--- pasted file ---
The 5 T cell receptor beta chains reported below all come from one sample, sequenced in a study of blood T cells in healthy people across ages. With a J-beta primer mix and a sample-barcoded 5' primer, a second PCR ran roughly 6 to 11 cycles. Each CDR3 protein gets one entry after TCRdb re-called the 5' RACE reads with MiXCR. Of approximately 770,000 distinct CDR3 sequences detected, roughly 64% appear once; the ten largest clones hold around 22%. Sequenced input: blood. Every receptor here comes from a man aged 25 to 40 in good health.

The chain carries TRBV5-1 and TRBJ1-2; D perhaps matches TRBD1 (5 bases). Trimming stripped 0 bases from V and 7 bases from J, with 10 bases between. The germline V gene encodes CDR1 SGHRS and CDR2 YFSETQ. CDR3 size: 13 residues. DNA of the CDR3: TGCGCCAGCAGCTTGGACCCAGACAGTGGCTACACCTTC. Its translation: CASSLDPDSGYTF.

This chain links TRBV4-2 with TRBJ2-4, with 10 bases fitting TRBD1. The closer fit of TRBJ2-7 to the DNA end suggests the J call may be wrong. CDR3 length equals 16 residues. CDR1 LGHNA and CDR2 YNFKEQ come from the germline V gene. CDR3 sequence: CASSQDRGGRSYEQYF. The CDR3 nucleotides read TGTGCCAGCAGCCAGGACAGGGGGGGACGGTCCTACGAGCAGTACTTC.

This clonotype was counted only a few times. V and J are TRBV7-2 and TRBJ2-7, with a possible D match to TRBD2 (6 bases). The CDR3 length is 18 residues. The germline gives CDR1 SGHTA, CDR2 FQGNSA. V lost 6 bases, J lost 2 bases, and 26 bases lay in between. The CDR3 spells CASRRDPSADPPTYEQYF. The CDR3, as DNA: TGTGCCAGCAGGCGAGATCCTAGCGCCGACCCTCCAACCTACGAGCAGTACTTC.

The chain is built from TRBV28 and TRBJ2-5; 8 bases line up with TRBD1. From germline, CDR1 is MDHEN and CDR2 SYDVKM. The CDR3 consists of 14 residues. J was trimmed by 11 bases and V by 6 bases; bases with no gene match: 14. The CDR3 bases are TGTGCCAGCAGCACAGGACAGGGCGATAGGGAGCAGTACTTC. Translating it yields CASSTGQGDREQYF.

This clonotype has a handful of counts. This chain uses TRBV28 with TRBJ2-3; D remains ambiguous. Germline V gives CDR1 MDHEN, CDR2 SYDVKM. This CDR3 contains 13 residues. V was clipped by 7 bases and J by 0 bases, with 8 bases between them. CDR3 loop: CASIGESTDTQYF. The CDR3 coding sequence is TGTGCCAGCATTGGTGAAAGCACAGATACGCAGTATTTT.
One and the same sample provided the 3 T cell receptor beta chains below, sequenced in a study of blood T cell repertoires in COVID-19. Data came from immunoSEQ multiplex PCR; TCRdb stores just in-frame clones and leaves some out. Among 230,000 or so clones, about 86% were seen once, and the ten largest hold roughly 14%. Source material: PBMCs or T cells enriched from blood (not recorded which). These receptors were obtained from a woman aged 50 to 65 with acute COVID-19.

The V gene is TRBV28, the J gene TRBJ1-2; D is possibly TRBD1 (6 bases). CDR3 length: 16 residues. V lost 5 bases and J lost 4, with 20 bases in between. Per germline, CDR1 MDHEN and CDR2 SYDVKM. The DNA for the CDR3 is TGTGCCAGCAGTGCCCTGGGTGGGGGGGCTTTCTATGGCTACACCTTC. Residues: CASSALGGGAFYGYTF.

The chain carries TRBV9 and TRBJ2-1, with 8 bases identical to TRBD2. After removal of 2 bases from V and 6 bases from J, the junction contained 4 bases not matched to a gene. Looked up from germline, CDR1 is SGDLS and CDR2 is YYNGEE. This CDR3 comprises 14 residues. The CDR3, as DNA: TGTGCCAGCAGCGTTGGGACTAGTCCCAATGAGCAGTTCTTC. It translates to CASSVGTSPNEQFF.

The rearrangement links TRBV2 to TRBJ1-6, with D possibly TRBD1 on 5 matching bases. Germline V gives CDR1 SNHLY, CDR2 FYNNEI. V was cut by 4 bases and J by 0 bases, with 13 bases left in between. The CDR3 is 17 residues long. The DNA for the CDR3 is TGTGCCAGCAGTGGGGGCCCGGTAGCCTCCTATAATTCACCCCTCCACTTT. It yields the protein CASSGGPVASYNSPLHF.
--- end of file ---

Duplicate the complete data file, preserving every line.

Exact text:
The 5 T cell receptor beta chains reported below all come from one sample, sequenced in a study of blood T cells in healthy people across ages. With a J-beta primer mix and a sample-barcoded 5' primer, a second PCR ran roughly 6 to 11 cycles. Each CDR3 protein gets one entry after TCRdb re-called the 5' RACE reads with MiXCR. Of approximately 770,000 distinct CDR3 sequences detected, roughly 64% appear once; the ten largest clones hold around 22%. Sequenced input: blood. Every receptor here comes from a man aged 25 to 40 in good health.

The chain carries TRBV5-1 and TRBJ1-2; D perhaps matches TRBD1 (5 bases). Trimming stripped 0 bases from V and 7 bases from J, with 10 bases between. The germline V gene encodes CDR1 SGHRS and CDR2 YFSETQ. CDR3 size: 13 residues. DNA of the CDR3: TGCGCCAGCAGCTTGGACCCAGACAGTGGCTACACCTTC. Its translation: CASSLDPDSGYTF.

This chain links TRBV4-2 with TRBJ2-4, with 10 bases fitting TRBD1. The closer fit of TRBJ2-7 to the DNA end suggests the J call may be wrong. CDR3 length equals 16 residues. CDR1 LGHNA and CDR2 YNFKEQ come from the germline V gene. CDR3 sequence: CASSQDRGGRSYEQYF. The CDR3 nucleotides read TGTGCCAGCAGCCAGGACAGGGGGGGACGGTCCTACGAGCAGTACTTC.

This clonotype was counted only a few times. V and J are TRBV7-2 and TRBJ2-7, with a possible D match to TRBD2 (6 bases). The CDR3 length is 18 residues. The germline gives CDR1 SGHTA, CDR2 FQGNSA. V lost 6 bases, J lost 2 bases, and 26 bases lay in between. The CDR3 spells CASRRDPSADPPTYEQYF. The CDR3, as DNA: TGTGCCAGCAGGCGAGATCCTAGCGCCGACCCTCCAACCTACGAGCAGTACTTC.

The chain is built from TRBV28 and TRBJ2-5; 8 bases line up with TRBD1. From germline, CDR1 is MDHEN and CDR2 SYDVKM. The CDR3 consists of 14 residues. J was trimmed by 11 bases and V by 6 bases; bases with no gene match: 14. The CDR3 bases are TGTGCCAGCAGCACAGGACAGGGCGATAGGGAGCAGTACTTC. Translating it yields CASSTGQGDREQYF.

This clonotype has a handful of counts. This chain uses TRBV28 with TRBJ2-3; D remains ambiguous. Germline V gives CDR1 MDHEN, CDR2 SYDVKM. This CDR3 contains 13 residues. V was clipped by 7 bases and J by 0 bases, with 8 bases between them. CDR3 loop: CASIGESTDTQYF. The CDR3 coding sequence is TGTGCCAGCATTGGTGAAAGCACAGATACGCAGTATTTT.
One and the same sample provided the 3 T cell receptor beta chains below, sequenced in a study of blood T cell repertoires in COVID-19. Data came from immunoSEQ multiplex PCR; TCRdb stores just in-frame clones and leaves some out. Among 230,000 or so clones, about 86% were seen once, and the ten largest hold roughly 14%. Source material: PBMCs or T cells enriched from blood (not recorded which). These receptors were obtained from a woman aged 50 to 65 with acute COVID-19.

The V gene is TRBV28, the J gene TRBJ1-2; D is possibly TRBD1 (6 bases). CDR3 length: 16 residues. V lost 5 bases and J lost 4, with 20 bases in between. Per germline, CDR1 MDHEN and CDR2 SYDVKM. The DNA for the CDR3 is TGTGCCAGCAGTGCCCTGGGTGGGGGGGCTTTCTATGGCTACACCTTC. Residues: CASSALGGGAFYGYTF.

The chain carries TRBV9 and TRBJ2-1, with 8 bases identical to TRBD2. After removal of 2 bases from V and 6 bases from J, the junction contained 4 bases not matched to a gene. Looked up from germline, CDR1 is SGDLS and CDR2 is YYNGEE. This CDR3 comprises 14 residues. The CDR3, as DNA: TGTGCCAGCAGCGTTGGGACTAGTCCCAATGAGCAGTTCTTC. It translates to CASSVGTSPNEQFF.

The rearrangement links TRBV2 to TRBJ1-6, with D possibly TRBD1 on 5 matching bases. Germline V gives CDR1 SNHLY, CDR2 FYNNEI. V was cut by 4 bases and J by 0 bases, with 13 bases left in between. The CDR3 is 17 residues long. The DNA for the CDR3 is TGTGCCAGCAGTGGGGGCCCGGTAGCCTCCTATAATTCACCCCTCCACTTT. It yields the protein CASSGGPVASYNSPLHF.